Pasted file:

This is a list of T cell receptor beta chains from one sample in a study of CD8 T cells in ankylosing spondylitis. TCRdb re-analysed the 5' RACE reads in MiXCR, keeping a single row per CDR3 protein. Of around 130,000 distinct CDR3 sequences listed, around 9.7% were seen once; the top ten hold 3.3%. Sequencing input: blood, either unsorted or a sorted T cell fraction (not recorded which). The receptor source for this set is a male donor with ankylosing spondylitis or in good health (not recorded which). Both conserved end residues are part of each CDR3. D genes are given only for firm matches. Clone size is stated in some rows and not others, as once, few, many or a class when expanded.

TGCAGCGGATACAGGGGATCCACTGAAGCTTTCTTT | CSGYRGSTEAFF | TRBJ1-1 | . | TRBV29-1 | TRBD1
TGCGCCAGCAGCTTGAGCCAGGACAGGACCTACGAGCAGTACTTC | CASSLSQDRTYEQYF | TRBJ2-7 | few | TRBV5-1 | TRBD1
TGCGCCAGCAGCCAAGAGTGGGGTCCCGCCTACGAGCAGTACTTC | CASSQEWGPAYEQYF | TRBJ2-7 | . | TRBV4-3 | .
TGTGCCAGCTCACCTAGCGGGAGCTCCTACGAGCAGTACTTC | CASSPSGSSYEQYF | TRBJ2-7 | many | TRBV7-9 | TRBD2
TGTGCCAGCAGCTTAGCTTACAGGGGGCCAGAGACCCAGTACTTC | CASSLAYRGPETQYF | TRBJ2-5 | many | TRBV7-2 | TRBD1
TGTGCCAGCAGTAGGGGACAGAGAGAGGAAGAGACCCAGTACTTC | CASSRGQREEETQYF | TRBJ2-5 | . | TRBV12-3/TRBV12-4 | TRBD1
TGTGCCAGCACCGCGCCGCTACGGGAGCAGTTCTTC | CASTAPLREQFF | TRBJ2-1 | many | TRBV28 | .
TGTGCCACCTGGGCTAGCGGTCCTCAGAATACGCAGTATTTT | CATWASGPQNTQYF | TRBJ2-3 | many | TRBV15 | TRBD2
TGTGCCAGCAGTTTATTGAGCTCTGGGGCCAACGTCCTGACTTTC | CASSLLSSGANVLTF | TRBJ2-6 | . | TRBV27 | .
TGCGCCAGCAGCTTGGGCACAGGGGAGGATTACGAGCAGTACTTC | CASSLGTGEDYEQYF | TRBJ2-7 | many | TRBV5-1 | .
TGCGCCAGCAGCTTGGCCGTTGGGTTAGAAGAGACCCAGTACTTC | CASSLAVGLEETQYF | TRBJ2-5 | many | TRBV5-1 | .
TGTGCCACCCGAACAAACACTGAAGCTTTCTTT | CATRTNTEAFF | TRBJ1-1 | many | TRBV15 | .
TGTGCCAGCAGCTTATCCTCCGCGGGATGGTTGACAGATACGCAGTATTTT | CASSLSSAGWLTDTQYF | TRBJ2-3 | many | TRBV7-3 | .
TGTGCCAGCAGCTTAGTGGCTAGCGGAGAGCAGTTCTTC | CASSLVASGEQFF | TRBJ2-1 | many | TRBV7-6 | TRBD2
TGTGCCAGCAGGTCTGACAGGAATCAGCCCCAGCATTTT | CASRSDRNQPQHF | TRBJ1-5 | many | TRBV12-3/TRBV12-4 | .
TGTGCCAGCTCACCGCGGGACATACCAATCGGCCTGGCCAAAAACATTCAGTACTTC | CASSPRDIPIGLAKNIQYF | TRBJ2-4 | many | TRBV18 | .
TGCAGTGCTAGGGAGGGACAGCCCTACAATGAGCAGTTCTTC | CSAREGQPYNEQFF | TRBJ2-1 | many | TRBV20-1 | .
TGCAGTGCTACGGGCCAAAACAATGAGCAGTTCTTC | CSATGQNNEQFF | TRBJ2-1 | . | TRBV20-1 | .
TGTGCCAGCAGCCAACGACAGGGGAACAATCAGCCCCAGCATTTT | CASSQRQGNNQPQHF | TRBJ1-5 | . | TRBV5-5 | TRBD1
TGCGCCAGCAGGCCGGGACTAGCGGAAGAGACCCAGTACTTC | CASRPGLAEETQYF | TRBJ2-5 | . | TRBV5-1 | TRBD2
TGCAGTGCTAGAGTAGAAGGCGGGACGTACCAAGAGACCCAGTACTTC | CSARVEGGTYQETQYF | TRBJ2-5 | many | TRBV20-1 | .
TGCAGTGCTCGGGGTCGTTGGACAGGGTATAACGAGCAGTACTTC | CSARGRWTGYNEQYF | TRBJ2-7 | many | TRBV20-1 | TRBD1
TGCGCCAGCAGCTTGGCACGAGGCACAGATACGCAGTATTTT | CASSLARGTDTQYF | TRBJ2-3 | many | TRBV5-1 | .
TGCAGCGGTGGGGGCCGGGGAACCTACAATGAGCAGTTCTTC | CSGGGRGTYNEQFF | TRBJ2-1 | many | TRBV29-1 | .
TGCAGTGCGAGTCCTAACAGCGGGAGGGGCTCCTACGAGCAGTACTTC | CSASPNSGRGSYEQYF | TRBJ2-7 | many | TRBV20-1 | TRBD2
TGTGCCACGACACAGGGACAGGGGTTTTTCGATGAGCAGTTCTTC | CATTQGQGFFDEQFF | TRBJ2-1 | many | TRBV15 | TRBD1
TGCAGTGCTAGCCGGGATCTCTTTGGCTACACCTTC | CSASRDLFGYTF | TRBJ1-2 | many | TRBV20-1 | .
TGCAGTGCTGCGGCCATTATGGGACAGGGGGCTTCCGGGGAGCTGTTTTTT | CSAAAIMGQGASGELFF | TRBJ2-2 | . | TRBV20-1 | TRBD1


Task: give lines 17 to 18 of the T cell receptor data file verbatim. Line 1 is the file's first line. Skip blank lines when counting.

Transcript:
TGTGCCAGCTCACCGCGGGACATACCAATCGGCCTGGCCAAAAACATTCAGTACTTC | CASSPRDIPIGLAKNIQYF | TRBJ2-4 | many | TRBV18 | .
TGCAGTGCTAGGGAGGGACAGCCCTACAATGAGCAGTTCTTC | CSAREGQPYNEQFF | TRBJ2-1 | many | TRBV20-1 | .